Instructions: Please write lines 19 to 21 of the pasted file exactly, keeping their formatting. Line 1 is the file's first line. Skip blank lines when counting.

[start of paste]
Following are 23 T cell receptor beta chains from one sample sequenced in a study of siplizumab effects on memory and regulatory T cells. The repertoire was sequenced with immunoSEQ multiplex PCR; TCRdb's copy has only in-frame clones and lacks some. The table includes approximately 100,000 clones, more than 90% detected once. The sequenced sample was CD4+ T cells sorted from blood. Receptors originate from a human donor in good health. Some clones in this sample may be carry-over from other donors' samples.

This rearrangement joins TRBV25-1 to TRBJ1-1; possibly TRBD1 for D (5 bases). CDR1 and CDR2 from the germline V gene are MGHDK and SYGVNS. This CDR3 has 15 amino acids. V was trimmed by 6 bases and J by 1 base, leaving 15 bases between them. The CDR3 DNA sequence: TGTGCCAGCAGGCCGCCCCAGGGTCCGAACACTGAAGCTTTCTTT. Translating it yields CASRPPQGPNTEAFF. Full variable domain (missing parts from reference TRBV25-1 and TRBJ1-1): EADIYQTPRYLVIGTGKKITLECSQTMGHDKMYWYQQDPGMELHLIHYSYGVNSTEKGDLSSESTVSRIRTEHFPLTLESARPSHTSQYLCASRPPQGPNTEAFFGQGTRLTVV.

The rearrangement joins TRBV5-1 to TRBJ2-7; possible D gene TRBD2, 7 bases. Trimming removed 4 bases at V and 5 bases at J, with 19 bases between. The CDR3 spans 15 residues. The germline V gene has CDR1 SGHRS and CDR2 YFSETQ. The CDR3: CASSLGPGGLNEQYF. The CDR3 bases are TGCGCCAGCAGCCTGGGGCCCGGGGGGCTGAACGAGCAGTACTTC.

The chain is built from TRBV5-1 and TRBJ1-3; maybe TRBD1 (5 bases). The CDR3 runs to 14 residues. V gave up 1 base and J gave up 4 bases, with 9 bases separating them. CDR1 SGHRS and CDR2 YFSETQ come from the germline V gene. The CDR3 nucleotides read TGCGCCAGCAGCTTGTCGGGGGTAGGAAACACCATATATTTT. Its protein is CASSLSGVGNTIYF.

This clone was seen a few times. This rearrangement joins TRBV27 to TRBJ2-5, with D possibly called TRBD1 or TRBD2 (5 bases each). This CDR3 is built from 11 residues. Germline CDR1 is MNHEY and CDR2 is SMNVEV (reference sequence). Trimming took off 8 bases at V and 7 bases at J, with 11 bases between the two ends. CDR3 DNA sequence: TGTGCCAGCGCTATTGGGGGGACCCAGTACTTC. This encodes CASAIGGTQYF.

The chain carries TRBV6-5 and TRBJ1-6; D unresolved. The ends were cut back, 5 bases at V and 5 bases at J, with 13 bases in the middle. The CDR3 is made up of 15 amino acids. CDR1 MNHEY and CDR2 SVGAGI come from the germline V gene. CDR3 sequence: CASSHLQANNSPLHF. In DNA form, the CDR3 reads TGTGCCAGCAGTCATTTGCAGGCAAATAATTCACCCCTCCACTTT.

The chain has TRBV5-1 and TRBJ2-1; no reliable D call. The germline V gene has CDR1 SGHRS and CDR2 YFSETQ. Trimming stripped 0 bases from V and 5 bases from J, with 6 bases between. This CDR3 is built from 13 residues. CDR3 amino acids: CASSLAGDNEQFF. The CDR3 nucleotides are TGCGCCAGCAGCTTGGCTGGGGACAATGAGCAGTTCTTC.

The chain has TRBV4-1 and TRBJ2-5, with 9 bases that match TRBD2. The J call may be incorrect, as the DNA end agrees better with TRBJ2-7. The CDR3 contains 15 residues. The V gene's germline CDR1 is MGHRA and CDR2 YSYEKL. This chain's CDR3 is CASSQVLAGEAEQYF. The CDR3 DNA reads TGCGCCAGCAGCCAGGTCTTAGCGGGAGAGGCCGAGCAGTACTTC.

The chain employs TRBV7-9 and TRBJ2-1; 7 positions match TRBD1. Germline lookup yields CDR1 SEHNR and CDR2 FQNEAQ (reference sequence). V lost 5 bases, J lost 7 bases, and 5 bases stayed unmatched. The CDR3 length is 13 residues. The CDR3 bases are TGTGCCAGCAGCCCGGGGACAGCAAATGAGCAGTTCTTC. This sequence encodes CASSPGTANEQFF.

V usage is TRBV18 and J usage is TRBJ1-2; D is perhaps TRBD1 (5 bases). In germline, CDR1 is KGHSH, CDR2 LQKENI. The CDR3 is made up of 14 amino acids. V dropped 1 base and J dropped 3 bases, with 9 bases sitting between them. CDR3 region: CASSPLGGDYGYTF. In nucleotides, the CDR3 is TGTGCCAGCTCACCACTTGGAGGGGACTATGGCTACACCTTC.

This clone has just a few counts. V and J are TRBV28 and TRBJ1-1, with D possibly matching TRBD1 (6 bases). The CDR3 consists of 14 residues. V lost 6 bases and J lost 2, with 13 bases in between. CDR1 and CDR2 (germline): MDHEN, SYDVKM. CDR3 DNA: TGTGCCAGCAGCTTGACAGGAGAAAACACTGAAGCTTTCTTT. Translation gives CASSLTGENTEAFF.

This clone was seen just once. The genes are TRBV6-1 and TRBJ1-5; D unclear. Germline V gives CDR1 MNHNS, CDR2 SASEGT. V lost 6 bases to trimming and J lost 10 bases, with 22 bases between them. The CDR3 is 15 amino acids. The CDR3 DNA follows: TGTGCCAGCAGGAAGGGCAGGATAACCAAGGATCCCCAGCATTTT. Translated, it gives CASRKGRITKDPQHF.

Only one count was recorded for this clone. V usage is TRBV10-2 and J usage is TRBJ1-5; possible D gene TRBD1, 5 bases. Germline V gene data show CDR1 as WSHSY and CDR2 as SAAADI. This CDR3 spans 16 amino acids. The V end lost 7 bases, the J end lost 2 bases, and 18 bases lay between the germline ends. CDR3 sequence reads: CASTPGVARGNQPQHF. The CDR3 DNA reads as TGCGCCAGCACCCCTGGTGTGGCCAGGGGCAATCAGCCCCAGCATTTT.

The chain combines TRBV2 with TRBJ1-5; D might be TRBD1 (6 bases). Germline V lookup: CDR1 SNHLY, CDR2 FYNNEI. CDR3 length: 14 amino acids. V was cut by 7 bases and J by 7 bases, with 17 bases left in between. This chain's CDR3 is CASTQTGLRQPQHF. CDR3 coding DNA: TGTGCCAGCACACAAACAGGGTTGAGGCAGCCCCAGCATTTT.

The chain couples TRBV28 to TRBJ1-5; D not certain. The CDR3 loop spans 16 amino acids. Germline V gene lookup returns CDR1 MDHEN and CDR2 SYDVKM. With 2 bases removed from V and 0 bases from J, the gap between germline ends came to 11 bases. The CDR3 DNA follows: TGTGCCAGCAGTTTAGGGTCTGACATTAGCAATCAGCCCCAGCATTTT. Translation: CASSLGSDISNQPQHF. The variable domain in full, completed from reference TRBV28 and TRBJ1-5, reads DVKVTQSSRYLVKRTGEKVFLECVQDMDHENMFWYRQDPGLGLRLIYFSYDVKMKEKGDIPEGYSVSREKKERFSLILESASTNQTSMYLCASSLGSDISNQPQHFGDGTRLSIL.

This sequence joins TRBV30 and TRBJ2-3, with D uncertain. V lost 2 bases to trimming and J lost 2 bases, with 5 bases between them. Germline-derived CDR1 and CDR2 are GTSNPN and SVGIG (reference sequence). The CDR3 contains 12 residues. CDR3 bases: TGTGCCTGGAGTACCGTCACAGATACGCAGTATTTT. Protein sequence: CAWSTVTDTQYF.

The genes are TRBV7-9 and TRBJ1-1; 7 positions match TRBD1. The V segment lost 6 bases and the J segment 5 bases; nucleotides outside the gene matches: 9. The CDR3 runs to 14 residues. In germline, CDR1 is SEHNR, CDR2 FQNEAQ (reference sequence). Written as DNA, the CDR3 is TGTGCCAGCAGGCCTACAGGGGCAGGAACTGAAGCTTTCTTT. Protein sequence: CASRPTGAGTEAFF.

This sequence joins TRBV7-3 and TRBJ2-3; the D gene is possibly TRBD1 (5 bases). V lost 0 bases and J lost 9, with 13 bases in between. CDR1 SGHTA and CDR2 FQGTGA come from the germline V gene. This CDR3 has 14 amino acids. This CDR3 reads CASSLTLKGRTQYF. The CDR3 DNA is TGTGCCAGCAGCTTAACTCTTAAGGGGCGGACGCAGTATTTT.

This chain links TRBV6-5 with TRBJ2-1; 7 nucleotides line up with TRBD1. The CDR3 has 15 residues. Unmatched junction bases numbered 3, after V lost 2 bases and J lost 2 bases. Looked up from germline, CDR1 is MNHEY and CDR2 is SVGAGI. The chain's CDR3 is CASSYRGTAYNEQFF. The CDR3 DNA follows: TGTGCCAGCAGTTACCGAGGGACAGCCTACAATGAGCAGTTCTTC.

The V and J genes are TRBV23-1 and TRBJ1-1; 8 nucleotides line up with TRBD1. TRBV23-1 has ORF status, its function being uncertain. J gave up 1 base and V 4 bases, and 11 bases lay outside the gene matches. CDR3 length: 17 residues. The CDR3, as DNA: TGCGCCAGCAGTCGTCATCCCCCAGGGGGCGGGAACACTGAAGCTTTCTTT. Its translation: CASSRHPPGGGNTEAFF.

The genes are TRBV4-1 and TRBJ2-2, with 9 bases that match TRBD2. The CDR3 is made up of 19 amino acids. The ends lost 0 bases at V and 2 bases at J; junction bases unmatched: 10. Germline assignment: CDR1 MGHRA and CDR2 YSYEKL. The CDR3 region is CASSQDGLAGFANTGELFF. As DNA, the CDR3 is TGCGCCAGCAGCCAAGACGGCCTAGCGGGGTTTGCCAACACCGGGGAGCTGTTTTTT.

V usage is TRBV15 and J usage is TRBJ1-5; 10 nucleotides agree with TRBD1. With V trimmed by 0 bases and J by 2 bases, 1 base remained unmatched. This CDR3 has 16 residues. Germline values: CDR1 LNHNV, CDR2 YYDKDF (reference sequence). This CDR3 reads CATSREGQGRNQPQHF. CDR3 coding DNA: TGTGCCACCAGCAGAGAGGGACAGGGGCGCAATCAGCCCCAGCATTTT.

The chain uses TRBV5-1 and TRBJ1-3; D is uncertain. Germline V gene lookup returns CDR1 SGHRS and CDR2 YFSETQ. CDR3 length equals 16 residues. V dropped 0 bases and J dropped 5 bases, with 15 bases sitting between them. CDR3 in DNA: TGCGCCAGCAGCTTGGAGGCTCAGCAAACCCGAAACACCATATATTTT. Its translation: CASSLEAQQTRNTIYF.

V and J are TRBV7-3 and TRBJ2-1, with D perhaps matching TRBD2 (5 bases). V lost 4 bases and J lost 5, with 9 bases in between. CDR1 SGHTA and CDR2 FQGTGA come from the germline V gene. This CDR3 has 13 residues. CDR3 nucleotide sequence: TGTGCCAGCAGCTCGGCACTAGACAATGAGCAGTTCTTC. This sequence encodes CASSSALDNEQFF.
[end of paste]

This chain links TRBV6-5 with TRBJ2-1; 7 nucleotides line up with TRBD1. The CDR3 has 15 residues. Unmatched junction bases numbered 3, after V lost 2 bases and J lost 2 bases. Looked up from germline, CDR1 is MNHEY and CDR2 is SVGAGI. The chain's CDR3 is CASSYRGTAYNEQFF. The CDR3 DNA follows: TGTGCCAGCAGTTACCGAGGGACAGCCTACAATGAGCAGTTCTTC.

The V and J genes are TRBV23-1 and TRBJ1-1; 8 nucleotides line up with TRBD1. TRBV23-1 has ORF status, its function being uncertain. J gave up 1 base and V 4 bases, and 11 bases lay outside the gene matches. CDR3 length: 17 residues. The CDR3, as DNA: TGCGCCAGCAGTCGTCATCCCCCAGGGGGCGGGAACACTGAAGCTTTCTTT. Its translation: CASSRHPPGGGNTEAFF.

The genes are TRBV4-1 and TRBJ2-2, with 9 bases that match TRBD2. The CDR3 is made up of 19 amino acids. The ends lost 0 bases at V and 2 bases at J; junction bases unmatched: 10. Germline assignment: CDR1 MGHRA and CDR2 YSYEKL. The CDR3 region is CASSQDGLAGFANTGELFF. As DNA, the CDR3 is TGCGCCAGCAGCCAAGACGGCCTAGCGGGGTTTGCCAACACCGGGGAGCTGTTTTTT.